# Is is possible to use Arithmetic progression in this case?

• October 22nd 2009, 07:36 PM
xcluded
Is is possible to use Arithmetic progression in this case?
$n$
$\sum e^\frac{i}{n}(\frac{1}{n})$
$i = 1$

$\frac{1}{n}[ e^\frac{1}{n} + e^\frac{2}{n} + e^\frac{3}{n} +.....+ e^\frac{n}{n} ]$

Did i compute wrongly ? I find it a bit weird. I can't proceed further on combining the bracket terms.

Thanks.
• October 22nd 2009, 10:26 PM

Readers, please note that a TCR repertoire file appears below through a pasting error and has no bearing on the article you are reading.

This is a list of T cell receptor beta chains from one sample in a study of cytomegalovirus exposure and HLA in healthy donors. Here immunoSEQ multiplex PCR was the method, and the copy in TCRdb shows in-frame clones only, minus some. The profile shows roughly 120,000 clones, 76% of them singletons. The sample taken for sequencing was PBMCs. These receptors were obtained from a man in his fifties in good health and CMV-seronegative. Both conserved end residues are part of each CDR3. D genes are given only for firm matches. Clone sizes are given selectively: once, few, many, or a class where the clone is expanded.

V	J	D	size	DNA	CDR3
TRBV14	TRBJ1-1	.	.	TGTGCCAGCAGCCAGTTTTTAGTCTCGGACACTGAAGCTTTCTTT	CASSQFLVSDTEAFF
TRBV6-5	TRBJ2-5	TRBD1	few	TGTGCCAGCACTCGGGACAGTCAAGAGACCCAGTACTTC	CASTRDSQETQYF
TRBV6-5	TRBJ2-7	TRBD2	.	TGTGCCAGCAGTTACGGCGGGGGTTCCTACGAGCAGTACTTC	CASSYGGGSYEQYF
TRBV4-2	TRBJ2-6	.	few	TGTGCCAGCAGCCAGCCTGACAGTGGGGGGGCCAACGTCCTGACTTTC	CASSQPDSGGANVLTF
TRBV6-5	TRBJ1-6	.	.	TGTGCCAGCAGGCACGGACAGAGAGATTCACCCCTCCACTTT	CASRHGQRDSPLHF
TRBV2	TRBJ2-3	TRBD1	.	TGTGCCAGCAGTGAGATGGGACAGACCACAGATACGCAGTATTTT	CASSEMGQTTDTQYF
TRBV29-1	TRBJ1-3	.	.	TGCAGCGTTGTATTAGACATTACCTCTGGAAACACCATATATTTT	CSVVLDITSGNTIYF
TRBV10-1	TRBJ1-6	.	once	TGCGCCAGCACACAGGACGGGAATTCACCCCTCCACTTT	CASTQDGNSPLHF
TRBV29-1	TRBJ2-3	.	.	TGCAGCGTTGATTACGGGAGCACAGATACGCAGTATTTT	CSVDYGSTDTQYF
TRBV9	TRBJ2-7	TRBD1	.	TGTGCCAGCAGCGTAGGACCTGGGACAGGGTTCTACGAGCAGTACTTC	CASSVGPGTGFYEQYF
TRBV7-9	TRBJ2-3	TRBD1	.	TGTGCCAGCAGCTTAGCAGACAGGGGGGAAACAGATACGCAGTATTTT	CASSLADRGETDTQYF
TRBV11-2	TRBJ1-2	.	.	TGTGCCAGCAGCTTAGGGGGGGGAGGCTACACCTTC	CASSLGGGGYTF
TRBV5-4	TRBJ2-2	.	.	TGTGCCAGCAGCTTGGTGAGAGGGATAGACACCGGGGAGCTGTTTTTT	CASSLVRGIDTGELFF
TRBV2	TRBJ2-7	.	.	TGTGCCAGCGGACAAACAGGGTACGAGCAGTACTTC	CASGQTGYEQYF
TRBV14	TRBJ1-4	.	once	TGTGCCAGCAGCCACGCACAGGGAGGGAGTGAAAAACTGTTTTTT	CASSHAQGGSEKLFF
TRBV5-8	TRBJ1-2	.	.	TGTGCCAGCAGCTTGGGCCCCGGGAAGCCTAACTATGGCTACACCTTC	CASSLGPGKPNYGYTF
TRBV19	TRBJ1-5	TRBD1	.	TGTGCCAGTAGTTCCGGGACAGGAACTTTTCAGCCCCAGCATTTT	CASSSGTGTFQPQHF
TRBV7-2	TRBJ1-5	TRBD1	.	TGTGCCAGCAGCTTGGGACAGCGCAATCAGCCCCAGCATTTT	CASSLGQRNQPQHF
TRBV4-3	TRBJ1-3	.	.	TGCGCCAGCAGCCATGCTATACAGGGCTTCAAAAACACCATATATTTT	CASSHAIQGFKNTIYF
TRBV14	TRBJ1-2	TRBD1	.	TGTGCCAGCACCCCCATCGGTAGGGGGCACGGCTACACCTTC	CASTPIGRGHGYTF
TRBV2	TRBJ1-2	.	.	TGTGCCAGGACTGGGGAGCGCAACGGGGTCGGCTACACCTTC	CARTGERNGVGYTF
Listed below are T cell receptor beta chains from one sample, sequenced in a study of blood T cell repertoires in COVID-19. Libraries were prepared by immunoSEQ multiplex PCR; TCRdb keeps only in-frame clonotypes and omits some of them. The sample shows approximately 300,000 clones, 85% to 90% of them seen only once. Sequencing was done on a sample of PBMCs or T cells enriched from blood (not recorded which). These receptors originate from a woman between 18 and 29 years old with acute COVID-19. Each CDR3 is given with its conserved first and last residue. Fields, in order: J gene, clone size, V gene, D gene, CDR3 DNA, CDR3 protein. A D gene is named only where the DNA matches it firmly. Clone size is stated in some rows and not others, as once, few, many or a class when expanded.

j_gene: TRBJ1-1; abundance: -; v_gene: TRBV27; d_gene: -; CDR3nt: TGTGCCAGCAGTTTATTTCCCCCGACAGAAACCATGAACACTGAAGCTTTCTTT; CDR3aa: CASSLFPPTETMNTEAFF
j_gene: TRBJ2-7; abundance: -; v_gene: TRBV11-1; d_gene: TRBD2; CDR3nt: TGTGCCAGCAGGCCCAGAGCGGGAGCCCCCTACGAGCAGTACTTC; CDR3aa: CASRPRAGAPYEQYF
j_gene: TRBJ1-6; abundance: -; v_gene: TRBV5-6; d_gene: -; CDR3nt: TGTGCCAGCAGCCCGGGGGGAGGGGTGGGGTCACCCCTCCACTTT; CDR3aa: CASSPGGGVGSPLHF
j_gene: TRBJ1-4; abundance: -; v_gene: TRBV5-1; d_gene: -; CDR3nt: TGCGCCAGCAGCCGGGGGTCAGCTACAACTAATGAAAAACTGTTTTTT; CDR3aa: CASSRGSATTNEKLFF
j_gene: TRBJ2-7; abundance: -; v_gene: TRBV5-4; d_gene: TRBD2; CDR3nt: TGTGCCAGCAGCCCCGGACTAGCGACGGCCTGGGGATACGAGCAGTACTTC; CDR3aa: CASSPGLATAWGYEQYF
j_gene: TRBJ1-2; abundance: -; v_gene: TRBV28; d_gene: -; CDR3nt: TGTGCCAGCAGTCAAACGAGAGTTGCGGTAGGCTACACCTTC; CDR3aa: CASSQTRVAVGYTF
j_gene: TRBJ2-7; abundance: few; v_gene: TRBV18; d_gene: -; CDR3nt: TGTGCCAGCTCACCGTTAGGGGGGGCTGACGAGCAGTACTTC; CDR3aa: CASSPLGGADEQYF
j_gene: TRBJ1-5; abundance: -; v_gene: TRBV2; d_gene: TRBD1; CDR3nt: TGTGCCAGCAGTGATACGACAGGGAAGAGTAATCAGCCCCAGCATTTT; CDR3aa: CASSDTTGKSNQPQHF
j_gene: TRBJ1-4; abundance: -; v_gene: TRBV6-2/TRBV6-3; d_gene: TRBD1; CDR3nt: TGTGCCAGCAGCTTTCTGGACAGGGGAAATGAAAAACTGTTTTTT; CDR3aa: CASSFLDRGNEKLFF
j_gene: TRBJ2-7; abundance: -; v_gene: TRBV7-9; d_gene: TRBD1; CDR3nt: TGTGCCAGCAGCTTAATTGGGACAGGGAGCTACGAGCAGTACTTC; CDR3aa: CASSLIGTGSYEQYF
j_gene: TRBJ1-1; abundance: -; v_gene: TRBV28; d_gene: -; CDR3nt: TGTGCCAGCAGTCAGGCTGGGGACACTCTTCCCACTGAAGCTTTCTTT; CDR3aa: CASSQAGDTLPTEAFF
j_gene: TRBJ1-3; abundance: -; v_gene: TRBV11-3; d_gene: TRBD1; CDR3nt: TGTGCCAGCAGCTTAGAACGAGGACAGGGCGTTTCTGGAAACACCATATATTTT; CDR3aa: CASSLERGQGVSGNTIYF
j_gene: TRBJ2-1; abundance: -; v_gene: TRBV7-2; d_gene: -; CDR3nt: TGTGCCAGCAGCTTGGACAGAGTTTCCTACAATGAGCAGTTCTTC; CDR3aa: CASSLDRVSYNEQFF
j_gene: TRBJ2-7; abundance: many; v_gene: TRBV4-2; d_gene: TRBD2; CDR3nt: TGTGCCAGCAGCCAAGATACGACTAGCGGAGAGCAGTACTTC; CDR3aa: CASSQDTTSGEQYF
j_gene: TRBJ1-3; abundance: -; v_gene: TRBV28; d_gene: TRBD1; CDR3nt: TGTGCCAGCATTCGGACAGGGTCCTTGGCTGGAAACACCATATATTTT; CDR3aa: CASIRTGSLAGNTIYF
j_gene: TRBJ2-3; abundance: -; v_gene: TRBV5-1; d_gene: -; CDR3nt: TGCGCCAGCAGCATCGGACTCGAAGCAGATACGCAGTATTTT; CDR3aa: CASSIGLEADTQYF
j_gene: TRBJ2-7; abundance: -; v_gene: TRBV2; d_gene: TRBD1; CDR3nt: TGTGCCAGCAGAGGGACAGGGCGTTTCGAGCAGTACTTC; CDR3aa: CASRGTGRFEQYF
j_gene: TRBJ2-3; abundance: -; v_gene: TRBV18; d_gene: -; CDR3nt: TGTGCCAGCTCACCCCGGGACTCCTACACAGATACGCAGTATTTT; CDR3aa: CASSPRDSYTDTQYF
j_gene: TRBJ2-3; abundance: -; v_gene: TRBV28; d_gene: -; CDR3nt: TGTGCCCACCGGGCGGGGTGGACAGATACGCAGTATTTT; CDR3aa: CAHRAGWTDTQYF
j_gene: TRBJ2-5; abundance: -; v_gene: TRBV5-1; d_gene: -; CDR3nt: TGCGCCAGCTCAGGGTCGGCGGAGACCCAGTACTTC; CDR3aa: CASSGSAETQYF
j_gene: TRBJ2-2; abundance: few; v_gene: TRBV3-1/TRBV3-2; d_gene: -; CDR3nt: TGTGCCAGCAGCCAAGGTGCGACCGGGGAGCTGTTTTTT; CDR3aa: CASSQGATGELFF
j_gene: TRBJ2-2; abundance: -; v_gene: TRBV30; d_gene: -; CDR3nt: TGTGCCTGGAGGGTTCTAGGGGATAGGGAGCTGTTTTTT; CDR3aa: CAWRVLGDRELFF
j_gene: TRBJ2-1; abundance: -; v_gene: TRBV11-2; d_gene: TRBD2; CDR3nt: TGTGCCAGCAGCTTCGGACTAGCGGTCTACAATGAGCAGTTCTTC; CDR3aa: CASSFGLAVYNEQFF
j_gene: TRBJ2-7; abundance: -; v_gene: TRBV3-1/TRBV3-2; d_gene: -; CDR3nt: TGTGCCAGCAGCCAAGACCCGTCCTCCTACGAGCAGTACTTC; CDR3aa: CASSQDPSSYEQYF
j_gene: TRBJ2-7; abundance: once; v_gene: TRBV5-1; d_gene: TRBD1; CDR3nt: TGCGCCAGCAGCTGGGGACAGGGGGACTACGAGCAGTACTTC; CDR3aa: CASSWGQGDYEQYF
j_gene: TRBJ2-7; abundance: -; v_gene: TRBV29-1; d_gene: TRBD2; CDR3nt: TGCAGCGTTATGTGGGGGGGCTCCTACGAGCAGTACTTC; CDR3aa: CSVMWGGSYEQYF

ramiee2010
Quote:

Originally Posted by xcluded
$n$
$\sum e^\frac{i}{n}(\frac{1}{n})$
$i = 1$

$\frac{1}{n}[ e^\frac{1}{n} + e^\frac{2}{n} + e^\frac{3}{n} +.....+ e^\frac{n}{n} ]$

Did i compute wrongly ? I find it a bit weird. I can't proceed further on combining the bracket terms.

Thanks.

$[ e^\frac{1}{n} + e^\frac{2}{n} + e^\frac{3}{n} +.....+ e^\frac{n}{n} ]$
it is in geometric progression with common ratio
$= e^\frac{1}{n}$
use sum of infinite G.P. terms formula
$= \frac{a}{1-r}$